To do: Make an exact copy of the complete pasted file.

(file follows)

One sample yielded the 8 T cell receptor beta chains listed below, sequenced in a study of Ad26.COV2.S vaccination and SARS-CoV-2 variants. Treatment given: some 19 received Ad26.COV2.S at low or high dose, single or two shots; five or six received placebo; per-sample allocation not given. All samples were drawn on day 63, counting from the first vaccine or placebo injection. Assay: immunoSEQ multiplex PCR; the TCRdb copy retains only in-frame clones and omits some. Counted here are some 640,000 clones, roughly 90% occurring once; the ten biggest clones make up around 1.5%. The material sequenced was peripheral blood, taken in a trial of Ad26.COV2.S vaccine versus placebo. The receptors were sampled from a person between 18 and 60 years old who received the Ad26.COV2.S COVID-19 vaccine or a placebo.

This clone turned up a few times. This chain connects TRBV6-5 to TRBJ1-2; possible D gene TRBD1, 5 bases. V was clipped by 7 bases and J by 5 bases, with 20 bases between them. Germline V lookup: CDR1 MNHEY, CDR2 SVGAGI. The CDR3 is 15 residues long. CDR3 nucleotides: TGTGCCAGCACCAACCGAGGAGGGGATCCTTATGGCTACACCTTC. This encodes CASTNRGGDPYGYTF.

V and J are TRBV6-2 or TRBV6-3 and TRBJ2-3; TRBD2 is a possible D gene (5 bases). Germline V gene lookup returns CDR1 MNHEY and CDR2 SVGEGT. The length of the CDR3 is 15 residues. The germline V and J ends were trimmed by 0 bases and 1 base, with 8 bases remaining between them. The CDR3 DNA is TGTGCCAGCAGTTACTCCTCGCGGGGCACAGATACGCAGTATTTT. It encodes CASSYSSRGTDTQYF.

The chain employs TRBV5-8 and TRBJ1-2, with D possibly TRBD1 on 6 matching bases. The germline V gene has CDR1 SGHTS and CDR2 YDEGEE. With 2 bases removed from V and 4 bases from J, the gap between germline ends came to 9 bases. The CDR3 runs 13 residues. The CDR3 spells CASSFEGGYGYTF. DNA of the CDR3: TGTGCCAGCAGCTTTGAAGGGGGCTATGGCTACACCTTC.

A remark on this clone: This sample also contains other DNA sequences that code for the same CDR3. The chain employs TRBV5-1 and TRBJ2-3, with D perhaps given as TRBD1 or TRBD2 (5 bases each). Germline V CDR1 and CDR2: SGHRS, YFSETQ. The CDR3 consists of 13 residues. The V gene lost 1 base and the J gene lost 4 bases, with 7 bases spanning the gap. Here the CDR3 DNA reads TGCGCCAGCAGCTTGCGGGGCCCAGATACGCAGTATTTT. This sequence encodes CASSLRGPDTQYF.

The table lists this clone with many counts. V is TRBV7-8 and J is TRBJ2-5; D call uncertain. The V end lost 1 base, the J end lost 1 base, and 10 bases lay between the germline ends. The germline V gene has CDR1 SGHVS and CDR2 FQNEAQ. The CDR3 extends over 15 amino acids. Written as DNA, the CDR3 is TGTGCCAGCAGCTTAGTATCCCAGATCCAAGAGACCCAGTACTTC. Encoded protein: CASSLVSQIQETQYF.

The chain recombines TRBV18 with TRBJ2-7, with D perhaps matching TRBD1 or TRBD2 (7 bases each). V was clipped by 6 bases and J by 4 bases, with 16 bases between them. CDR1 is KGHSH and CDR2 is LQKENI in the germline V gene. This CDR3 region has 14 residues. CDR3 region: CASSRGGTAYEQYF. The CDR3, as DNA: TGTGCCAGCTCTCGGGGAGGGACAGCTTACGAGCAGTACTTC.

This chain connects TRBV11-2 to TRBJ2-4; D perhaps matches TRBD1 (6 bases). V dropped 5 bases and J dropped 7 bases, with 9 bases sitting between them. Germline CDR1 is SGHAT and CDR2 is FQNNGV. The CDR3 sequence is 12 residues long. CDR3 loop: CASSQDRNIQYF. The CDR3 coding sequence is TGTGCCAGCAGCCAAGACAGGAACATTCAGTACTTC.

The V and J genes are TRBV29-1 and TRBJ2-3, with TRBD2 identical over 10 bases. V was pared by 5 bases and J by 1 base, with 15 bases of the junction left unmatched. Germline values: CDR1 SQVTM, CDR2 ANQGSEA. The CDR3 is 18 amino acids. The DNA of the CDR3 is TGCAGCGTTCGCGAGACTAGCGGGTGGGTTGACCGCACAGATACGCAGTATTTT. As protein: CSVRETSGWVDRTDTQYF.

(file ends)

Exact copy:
One sample yielded the 8 T cell receptor beta chains listed below, sequenced in a study of Ad26.COV2.S vaccination and SARS-CoV-2 variants. Treatment given: some 19 received Ad26.COV2.S at low or high dose, single or two shots; five or six received placebo; per-sample allocation not given. All samples were drawn on day 63, counting from the first vaccine or placebo injection. Assay: immunoSEQ multiplex PCR; the TCRdb copy retains only in-frame clones and omits some. Counted here are some 640,000 clones, roughly 90% occurring once; the ten biggest clones make up around 1.5%. The material sequenced was peripheral blood, taken in a trial of Ad26.COV2.S vaccine versus placebo. The receptors were sampled from a person between 18 and 60 years old who received the Ad26.COV2.S COVID-19 vaccine or a placebo.

This clone turned up a few times. This chain connects TRBV6-5 to TRBJ1-2; possible D gene TRBD1, 5 bases. V was clipped by 7 bases and J by 5 bases, with 20 bases between them. Germline V lookup: CDR1 MNHEY, CDR2 SVGAGI. The CDR3 is 15 residues long. CDR3 nucleotides: TGTGCCAGCACCAACCGAGGAGGGGATCCTTATGGCTACACCTTC. This encodes CASTNRGGDPYGYTF.

V and J are TRBV6-2 or TRBV6-3 and TRBJ2-3; TRBD2 is a possible D gene (5 bases). Germline V gene lookup returns CDR1 MNHEY and CDR2 SVGEGT. The length of the CDR3 is 15 residues. The germline V and J ends were trimmed by 0 bases and 1 base, with 8 bases remaining between them. The CDR3 DNA is TGTGCCAGCAGTTACTCCTCGCGGGGCACAGATACGCAGTATTTT. It encodes CASSYSSRGTDTQYF.

The chain employs TRBV5-8 and TRBJ1-2, with D possibly TRBD1 on 6 matching bases. The germline V gene has CDR1 SGHTS and CDR2 YDEGEE. With 2 bases removed from V and 4 bases from J, the gap between germline ends came to 9 bases. The CDR3 runs 13 residues. The CDR3 spells CASSFEGGYGYTF. DNA of the CDR3: TGTGCCAGCAGCTTTGAAGGGGGCTATGGCTACACCTTC.

A remark on this clone: This sample also contains other DNA sequences that code for the same CDR3. The chain employs TRBV5-1 and TRBJ2-3, with D perhaps given as TRBD1 or TRBD2 (5 bases each). Germline V CDR1 and CDR2: SGHRS, YFSETQ. The CDR3 consists of 13 residues. The V gene lost 1 base and the J gene lost 4 bases, with 7 bases spanning the gap. Here the CDR3 DNA reads TGCGCCAGCAGCTTGCGGGGCCCAGATACGCAGTATTTT. This sequence encodes CASSLRGPDTQYF.

The table lists this clone with many counts. V is TRBV7-8 and J is TRBJ2-5; D call uncertain. The V end lost 1 base, the J end lost 1 base, and 10 bases lay between the germline ends. The germline V gene has CDR1 SGHVS and CDR2 FQNEAQ. The CDR3 extends over 15 amino acids. Written as DNA, the CDR3 is TGTGCCAGCAGCTTAGTATCCCAGATCCAAGAGACCCAGTACTTC. Encoded protein: CASSLVSQIQETQYF.

The chain recombines TRBV18 with TRBJ2-7, with D perhaps matching TRBD1 or TRBD2 (7 bases each). V was clipped by 6 bases and J by 4 bases, with 16 bases between them. CDR1 is KGHSH and CDR2 is LQKENI in the germline V gene. This CDR3 region has 14 residues. CDR3 region: CASSRGGTAYEQYF. The CDR3, as DNA: TGTGCCAGCTCTCGGGGAGGGACAGCTTACGAGCAGTACTTC.

This chain connects TRBV11-2 to TRBJ2-4; D perhaps matches TRBD1 (6 bases). V dropped 5 bases and J dropped 7 bases, with 9 bases sitting between them. Germline CDR1 is SGHAT and CDR2 is FQNNGV. The CDR3 sequence is 12 residues long. CDR3 loop: CASSQDRNIQYF. The CDR3 coding sequence is TGTGCCAGCAGCCAAGACAGGAACATTCAGTACTTC.

The V and J genes are TRBV29-1 and TRBJ2-3, with TRBD2 identical over 10 bases. V was pared by 5 bases and J by 1 base, with 15 bases of the junction left unmatched. Germline values: CDR1 SQVTM, CDR2 ANQGSEA. The CDR3 is 18 amino acids. The DNA of the CDR3 is TGCAGCGTTCGCGAGACTAGCGGGTGGGTTGACCGCACAGATACGCAGTATTTT. As protein: CSVRETSGWVDRTDTQYF.